NAYA| "The Girls at 17 Swann Street:" Inside the mind of an anorexic

In her book, Zgheib describes in detail how anorexia can render the patient dysfunctional, to the point where daily activities such as going to work, doing chores, or seeing friends and family become impossible.
by Maysaa Ajjan

11 September 2019 | 15:29

Source: by Annahar

  • by Maysaa Ajjan
  • Source: Annahar
  • Last update: 11 September 2019 | 15:29

(book cover).

BEIRUT: “I am not anorexic. I am out of control. I know it, but I cannot stop. I am a child in a body that grew up too soon, found adulthood and real life a scam, and now is trying to lose enough weight to lift off the ground, fly away.”

This is how Anna, the heroine in Yara Zgheib’s debut novel, “The Girls at 17 Swann Street," describes her experience with anorexia nervosa.

The story revolves around Anna, a professional dancer who struggles with anorexia and is admitted into 17 Swann Street, a residential treatment facility where women with life-threatening eating disorders live. In this treatment facility, Anna bonds with other women who give her strength to fight her disease and “face six meals a day.”

Anna’s lyrical, diary-like confessions chronicle her descent into anorexia and her reluctant efforts at beating the deadly disease in order to reclaim some semblance of a normal life and be reunited with her loving husband, Matthias.

“Anna and I share several common characteristics,” 29-year-old Yara Zgheib, who is a writer and a security consultant and analyst, told Annahar. “I had also suffered from anorexia at one point in my life.”

Zgheib developed anorexia when she was in her early twenties and had to seek professional help when she turned 26, as the disease had “become so severe it was consuming my life.”

In her book, Zgheib describes in detail how anorexia can render the patient dysfunctional, to the point where daily activities such as going to work, doing chores, or seeing friends and family become impossible.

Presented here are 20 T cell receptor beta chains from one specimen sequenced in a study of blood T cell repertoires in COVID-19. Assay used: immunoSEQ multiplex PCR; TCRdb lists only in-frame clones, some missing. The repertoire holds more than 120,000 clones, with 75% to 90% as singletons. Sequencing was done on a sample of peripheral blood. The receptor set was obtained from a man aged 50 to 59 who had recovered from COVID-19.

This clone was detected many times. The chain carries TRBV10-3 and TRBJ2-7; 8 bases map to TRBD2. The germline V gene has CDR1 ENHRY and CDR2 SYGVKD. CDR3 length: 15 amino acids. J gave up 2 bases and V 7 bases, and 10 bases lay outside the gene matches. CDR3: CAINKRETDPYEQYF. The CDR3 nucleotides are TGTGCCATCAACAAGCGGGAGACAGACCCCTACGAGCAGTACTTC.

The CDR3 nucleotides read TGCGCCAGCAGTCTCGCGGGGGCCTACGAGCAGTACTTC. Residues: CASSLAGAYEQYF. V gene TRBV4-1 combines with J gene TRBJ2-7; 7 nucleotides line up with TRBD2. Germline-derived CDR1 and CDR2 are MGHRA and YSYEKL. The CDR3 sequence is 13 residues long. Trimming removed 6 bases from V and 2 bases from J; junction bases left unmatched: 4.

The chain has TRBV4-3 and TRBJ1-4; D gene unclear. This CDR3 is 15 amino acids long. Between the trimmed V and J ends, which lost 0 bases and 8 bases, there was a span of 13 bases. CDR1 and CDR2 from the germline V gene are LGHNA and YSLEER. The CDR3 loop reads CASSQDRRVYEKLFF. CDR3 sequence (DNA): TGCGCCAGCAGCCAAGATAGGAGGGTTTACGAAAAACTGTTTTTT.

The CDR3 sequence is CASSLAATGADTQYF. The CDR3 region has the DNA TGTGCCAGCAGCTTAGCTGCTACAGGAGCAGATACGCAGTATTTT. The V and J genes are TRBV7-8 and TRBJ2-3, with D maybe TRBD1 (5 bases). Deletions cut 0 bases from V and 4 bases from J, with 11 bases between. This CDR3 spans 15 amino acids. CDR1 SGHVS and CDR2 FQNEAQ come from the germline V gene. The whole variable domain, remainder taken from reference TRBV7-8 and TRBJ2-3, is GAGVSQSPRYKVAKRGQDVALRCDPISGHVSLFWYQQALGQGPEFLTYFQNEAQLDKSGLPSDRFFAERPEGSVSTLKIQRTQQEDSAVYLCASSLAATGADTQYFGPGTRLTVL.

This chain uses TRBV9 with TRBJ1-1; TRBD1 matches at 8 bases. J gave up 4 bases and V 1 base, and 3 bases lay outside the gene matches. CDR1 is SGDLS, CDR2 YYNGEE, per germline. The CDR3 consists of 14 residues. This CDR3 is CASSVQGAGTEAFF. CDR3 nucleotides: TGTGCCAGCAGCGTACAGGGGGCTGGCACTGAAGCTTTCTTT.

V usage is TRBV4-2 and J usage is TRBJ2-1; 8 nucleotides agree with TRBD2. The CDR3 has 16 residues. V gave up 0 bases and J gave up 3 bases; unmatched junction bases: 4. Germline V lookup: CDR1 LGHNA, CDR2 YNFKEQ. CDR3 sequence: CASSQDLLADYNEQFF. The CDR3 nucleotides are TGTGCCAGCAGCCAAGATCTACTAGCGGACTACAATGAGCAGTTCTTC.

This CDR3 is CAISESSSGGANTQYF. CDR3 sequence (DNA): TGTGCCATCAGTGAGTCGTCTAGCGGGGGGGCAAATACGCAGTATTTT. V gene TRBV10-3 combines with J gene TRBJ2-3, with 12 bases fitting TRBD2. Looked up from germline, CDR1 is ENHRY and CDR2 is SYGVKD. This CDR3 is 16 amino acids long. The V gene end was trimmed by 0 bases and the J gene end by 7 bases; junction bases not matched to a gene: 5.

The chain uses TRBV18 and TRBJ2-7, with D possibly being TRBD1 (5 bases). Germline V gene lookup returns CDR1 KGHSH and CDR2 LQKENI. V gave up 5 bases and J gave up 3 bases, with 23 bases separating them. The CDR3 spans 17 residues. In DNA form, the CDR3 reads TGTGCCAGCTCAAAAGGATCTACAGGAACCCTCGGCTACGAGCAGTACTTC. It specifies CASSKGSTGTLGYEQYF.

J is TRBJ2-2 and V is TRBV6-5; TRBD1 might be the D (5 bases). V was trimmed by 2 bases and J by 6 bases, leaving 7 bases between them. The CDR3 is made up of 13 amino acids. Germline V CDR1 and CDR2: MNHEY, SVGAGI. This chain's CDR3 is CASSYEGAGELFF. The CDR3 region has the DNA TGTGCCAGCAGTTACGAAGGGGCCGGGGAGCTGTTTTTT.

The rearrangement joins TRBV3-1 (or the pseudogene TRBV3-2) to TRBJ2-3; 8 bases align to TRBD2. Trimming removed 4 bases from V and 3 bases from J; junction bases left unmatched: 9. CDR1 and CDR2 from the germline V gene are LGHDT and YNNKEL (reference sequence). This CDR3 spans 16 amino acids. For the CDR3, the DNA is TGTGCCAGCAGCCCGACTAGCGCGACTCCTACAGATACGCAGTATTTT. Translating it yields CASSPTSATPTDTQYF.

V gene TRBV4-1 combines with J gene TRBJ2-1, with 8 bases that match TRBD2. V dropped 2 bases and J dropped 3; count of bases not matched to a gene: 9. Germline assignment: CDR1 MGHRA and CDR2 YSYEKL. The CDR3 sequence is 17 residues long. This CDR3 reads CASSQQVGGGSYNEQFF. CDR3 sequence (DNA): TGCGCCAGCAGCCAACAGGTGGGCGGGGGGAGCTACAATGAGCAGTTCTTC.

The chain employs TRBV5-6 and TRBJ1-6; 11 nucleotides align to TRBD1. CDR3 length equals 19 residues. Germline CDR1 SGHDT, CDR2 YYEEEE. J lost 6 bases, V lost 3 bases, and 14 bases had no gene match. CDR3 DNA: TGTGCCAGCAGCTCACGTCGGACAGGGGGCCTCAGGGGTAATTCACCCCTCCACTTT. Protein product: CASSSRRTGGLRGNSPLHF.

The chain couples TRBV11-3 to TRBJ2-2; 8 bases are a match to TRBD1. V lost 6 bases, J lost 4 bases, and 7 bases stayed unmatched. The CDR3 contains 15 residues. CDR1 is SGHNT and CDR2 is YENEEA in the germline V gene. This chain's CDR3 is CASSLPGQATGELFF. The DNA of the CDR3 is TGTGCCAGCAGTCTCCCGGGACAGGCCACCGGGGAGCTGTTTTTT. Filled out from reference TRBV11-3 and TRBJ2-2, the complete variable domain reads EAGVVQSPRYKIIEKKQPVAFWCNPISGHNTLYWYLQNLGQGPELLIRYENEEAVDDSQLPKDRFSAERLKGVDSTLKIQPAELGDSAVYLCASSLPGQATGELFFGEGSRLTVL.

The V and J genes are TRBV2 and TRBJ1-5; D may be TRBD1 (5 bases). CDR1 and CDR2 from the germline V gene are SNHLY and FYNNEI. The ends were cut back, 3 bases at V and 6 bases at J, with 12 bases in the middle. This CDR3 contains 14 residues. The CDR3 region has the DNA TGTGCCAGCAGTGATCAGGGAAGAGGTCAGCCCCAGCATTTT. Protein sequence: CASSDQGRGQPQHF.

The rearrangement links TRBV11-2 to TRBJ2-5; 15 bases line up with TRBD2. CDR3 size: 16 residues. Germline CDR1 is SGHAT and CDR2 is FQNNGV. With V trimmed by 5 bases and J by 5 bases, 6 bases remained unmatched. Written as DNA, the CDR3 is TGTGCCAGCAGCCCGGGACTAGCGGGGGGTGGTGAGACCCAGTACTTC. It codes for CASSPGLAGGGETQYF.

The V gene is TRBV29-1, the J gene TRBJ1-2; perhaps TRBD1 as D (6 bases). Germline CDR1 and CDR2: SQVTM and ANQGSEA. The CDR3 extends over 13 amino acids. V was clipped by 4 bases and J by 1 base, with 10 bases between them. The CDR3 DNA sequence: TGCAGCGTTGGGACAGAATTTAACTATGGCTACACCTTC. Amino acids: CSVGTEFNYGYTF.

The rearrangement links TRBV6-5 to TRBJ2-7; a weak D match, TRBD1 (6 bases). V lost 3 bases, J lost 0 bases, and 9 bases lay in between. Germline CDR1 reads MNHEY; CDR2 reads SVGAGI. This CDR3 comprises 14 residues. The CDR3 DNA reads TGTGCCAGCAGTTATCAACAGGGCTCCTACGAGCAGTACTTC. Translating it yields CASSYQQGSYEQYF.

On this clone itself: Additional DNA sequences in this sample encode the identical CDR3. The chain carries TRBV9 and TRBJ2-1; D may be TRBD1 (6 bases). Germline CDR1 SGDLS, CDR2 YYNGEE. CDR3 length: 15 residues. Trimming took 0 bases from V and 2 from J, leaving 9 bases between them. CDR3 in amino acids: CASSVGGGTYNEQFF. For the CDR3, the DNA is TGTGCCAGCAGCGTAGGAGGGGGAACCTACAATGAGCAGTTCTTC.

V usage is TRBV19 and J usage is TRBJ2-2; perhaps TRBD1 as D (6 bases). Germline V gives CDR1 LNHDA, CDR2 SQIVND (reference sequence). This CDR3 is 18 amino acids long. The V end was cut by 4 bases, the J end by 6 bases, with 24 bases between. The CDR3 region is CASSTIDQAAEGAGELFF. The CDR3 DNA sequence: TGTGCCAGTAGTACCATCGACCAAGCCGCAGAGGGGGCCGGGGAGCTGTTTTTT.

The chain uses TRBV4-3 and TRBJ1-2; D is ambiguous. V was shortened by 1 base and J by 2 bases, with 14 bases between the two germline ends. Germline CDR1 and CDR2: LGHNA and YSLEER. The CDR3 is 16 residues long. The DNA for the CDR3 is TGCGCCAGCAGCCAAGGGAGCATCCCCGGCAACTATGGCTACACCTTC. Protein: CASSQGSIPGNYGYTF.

“I used to eat. I used to like to eat, then I grew scared to eat, ceased to eat,” Anna narrates in the book. “Now my stomach hurts; I have been anorexic for so long that I have forgotten how to eat.”

But for Zgheib, the most difficult thing about being anorexic was not the disease itself, but the stigma associated with it.

“A lot of people think that anorexia is a choice, and a bad habit. They don’t see it as a disease and they don’t regard it in the same way you would regard somebody who has high blood pressure or diabetes, and that was really difficult,” she said.

It was this stigma around anorexia that inspired Zgheib to write the book and break the taboo around anorexia.

“I wanted to find an easy human way to communicate what goes on in the head of somebody who has anorexia, because I think if people can understand it more, then they can help these patients,” said Zgheib.

In the novel, Anna’s loving husband Matthias and her family struggle to understand why it is so difficult for her to "just eat." But the truth of Anna’s disease is more complicated than she wishes to admit.

“Again, anorexia is not a choice, it’s something that happens to you,” Zgheib told Annahar.

Through a series of individual and group therapy sessions, and through a minor epiphany where she realizes, with the help of her friends, that her husband is her "reason to fight," Anna makes the decision to move on and fight anorexia.

“Having a support system is very important- and rare- in the case of eating disorders,” Zgheib points out. “You’re lucky if you have a family who loves and supports you.”

Zgheib’s novel received glowing reviews from international publications such as the New York Times, and Publishers Weekly. She plans on writing another book soon.

“Writing the book was very therapeutic for me,” she said. “Anna came to me very naturally. I believe she is a compilation of a number of girls I have met and a number of stories I have heard. And the challenges she passes through during treatment mirror my own challenges.”

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Welcome to “NAYA," the newest addition to Annahar’s coverage. This section aims at fortifying Lebanese women’s voices by highlighting their talents, challenges, innovations, and women’s empowerment. We will also be reporting on the world of work, family, style, health, and culture. NAYA is devoted to women of all generations-NAYA Editor, Sally Farhat: Sally.farhat@annahar.com.lb

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